Since 1983, Benchmark products have been designed, assembled, and tested in the USA. Our products are now shipped to every continent, but we are firmly committed to keeping our manufacturing in the USA.
In celebration of our 33rd anniversary, we have released a series of four videos that show our USA manufacturing operations. These videos show many of the operations required to build top-quality professional audio products. You will see automated hi-tech manufacturing equipment, but you will also see plenty of good old-fashioned hand craftsmanship.
Watch us transform a solid bar of aluminum into a finished Benchmark faceplate
Watch us transform raw sheets of metal into finished enclosures
Watch as hundreds of tiny electronic components are accurately placed on circuit boards
At the 2023 AXPONA show in Chicago, I had the opportunity to see and hear the Hill Plasmatronics tweeter. I also had the great pleasure of meeting Dr. Alan Hill, the physicist who invented this unique device.
The plasma driver has no moving parts and no diaphragm. Sound is emitted directly from the thermal expansion and contraction of an electrically sustained plasma. The plasma is generated within a stream of helium gas. In the demonstration, there was a large helium tank on the floor with a sufficient supply for several hours of listening.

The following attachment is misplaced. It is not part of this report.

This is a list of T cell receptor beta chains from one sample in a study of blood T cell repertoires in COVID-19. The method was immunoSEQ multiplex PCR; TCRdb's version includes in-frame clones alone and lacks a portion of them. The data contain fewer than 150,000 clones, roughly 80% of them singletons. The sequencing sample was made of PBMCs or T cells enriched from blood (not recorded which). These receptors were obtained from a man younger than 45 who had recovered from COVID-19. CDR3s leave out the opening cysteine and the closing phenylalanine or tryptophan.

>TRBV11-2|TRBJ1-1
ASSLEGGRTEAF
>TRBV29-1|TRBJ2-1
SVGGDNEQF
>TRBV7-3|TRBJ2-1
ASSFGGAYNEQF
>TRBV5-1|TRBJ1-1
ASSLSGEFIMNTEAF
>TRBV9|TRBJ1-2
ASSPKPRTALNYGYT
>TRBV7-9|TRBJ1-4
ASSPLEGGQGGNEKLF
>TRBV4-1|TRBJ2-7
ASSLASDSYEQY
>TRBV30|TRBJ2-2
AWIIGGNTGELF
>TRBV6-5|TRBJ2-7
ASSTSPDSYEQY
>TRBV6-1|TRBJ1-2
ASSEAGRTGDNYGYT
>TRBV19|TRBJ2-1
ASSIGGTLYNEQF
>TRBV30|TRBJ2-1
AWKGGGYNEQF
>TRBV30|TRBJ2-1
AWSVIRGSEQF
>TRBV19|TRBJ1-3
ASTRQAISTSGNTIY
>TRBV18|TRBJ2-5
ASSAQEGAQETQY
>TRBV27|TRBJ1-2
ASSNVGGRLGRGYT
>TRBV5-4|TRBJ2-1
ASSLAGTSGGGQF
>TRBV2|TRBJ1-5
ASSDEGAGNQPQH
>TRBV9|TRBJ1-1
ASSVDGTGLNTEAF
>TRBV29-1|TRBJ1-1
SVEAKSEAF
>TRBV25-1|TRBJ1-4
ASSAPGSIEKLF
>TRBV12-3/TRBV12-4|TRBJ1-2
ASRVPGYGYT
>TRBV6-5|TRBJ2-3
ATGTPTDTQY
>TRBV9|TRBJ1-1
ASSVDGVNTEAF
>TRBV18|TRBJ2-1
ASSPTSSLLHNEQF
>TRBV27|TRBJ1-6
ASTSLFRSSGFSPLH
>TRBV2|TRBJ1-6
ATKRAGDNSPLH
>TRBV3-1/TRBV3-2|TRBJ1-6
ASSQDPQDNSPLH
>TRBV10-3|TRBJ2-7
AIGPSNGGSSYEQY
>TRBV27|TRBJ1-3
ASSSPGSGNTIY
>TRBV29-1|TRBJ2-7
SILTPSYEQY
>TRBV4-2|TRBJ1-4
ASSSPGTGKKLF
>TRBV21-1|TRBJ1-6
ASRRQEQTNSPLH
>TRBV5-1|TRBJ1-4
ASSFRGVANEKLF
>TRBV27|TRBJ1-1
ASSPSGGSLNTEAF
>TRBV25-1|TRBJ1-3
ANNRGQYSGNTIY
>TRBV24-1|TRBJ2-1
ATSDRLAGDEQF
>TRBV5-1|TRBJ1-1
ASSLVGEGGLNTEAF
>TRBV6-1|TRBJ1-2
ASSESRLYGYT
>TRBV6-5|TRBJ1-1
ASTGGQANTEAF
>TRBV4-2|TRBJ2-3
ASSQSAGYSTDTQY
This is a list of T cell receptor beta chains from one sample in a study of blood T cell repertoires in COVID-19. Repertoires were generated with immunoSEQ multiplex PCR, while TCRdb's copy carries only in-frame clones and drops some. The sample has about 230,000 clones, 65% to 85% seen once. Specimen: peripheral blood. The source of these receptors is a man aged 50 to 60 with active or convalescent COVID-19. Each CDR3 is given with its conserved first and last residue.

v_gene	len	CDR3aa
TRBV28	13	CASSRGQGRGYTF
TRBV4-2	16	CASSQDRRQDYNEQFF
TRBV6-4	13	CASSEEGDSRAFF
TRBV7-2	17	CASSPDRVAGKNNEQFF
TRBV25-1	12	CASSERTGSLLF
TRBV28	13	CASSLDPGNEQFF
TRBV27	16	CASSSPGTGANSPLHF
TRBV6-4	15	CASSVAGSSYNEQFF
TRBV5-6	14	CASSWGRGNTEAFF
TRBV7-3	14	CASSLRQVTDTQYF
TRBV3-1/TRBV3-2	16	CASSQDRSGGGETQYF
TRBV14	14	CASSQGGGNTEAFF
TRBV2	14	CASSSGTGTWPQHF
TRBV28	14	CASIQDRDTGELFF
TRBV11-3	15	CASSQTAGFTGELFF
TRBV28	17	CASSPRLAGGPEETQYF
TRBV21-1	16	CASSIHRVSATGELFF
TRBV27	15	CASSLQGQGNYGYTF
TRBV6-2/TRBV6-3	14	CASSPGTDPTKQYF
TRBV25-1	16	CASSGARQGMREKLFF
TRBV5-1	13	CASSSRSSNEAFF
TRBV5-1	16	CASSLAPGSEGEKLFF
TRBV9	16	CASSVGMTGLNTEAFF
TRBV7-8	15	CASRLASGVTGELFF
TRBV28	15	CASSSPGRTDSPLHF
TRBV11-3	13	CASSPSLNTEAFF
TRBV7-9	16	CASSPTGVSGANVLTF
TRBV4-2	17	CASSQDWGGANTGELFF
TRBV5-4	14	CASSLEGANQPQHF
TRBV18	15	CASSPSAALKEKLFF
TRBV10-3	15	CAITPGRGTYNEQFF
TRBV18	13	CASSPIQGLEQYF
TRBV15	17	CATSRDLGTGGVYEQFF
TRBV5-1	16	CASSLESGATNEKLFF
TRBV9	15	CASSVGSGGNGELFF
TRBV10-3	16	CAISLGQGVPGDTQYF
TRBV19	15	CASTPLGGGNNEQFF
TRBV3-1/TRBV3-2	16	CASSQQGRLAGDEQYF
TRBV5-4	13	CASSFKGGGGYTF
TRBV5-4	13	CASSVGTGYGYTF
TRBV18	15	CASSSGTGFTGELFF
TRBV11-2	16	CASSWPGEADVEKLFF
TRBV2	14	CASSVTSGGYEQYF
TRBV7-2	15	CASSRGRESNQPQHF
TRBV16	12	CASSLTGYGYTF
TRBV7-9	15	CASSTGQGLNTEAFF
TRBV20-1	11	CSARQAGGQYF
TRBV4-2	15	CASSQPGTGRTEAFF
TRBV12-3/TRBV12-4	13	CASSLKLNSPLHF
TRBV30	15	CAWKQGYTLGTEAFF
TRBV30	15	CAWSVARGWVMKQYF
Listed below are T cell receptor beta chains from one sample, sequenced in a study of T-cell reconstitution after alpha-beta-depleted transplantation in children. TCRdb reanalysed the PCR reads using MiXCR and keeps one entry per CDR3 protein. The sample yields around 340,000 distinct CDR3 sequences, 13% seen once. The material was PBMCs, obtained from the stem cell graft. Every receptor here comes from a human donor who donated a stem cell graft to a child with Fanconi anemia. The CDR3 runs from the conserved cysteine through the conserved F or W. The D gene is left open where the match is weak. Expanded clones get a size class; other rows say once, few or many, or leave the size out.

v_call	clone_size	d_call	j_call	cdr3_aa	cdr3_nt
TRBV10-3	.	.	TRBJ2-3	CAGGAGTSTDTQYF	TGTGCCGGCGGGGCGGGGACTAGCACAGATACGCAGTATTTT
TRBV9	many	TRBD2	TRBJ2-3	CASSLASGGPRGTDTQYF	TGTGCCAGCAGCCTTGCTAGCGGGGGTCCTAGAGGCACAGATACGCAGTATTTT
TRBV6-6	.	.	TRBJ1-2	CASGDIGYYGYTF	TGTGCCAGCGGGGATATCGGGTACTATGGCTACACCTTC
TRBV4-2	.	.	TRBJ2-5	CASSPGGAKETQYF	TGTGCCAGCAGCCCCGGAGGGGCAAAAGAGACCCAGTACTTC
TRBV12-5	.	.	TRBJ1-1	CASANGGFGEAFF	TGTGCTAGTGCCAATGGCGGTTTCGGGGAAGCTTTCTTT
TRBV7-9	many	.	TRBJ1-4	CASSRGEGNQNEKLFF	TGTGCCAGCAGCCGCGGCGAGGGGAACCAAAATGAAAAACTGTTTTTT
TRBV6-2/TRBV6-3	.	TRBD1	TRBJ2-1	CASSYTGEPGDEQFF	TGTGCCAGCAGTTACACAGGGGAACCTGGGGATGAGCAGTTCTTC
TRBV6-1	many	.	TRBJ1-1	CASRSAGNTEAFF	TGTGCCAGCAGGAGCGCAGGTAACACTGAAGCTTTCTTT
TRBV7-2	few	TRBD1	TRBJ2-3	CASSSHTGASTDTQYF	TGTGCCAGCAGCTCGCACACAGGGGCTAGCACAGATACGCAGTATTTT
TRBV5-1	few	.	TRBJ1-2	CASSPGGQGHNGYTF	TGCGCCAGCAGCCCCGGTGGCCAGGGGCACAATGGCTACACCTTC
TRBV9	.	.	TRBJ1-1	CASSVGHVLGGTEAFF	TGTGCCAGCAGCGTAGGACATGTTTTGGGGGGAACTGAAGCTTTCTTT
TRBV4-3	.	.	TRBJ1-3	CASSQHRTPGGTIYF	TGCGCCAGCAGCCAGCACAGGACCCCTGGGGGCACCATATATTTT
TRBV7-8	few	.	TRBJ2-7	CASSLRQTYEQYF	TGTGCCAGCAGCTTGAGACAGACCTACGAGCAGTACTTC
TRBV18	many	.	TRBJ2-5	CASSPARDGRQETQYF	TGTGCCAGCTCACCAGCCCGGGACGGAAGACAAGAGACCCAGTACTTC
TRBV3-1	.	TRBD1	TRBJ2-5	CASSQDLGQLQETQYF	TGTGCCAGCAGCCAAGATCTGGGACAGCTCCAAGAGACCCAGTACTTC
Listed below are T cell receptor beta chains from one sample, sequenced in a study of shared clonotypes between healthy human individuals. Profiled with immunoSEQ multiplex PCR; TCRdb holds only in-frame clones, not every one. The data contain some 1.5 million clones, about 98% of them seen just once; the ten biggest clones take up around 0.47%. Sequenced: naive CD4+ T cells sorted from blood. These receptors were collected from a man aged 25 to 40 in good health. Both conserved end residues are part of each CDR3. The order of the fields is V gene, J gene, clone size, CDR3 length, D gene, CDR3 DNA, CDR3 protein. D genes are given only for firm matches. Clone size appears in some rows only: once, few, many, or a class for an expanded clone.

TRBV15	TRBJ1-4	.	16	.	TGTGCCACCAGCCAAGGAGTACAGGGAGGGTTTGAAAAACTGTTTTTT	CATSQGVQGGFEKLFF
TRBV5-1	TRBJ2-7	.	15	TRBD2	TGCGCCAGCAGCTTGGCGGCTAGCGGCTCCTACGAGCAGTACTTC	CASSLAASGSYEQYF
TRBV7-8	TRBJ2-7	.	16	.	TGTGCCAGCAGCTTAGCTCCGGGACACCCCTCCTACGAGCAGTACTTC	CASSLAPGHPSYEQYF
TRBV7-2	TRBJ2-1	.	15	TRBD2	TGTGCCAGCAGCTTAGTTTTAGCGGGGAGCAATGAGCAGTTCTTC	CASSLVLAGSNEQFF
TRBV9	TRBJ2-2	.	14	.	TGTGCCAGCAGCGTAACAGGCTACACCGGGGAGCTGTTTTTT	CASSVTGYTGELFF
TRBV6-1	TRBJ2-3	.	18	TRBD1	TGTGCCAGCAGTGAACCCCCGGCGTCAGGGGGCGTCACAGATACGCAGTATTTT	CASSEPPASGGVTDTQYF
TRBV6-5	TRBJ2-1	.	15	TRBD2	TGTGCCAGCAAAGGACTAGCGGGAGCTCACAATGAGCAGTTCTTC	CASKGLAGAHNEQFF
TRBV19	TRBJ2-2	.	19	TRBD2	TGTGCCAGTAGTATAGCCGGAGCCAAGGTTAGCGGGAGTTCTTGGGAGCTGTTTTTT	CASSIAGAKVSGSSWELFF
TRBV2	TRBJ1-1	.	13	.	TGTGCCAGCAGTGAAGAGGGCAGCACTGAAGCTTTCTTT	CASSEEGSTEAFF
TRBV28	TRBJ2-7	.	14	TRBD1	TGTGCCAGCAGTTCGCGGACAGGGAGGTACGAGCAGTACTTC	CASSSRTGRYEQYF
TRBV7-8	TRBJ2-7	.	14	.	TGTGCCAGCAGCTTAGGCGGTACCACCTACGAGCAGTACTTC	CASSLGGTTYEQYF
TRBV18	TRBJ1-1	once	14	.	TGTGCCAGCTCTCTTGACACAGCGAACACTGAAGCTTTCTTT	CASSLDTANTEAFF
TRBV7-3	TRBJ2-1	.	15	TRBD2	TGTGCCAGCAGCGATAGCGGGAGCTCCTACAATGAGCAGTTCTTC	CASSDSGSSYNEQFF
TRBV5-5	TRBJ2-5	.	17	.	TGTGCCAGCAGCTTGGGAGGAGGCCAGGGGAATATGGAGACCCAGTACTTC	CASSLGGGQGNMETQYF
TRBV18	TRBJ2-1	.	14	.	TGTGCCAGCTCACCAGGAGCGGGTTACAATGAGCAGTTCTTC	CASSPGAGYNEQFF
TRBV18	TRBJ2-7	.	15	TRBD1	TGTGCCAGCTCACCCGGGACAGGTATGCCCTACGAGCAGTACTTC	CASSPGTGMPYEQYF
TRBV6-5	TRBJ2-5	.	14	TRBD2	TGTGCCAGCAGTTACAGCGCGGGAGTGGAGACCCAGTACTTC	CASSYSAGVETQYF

While a tank of helium, tubing, high voltage power supplies, and the smell of smoke may not be appropriate for every living room, this was absolutely the best thing I experienced at the show!
If an audio system is composed of multiple components, we may have detailed specifications for each component, but we will not know the performance of the combined system without doing some calculations. You may have questions such as these:
Will my audio system produce audible noise?
Will my audio system produce audible distortion?
How will my audio components work together as a system?
How loud will my audio system play?
Use Benchmark's online audio calculators to find answers!
For example, if we know the output power of an amplifier, as well as the sensitivity and impedance of our loudspeakers, we can calculate the maximum sound pressure level that our system can produce.
This application note provides interactive examples that help to answer the questions listed above.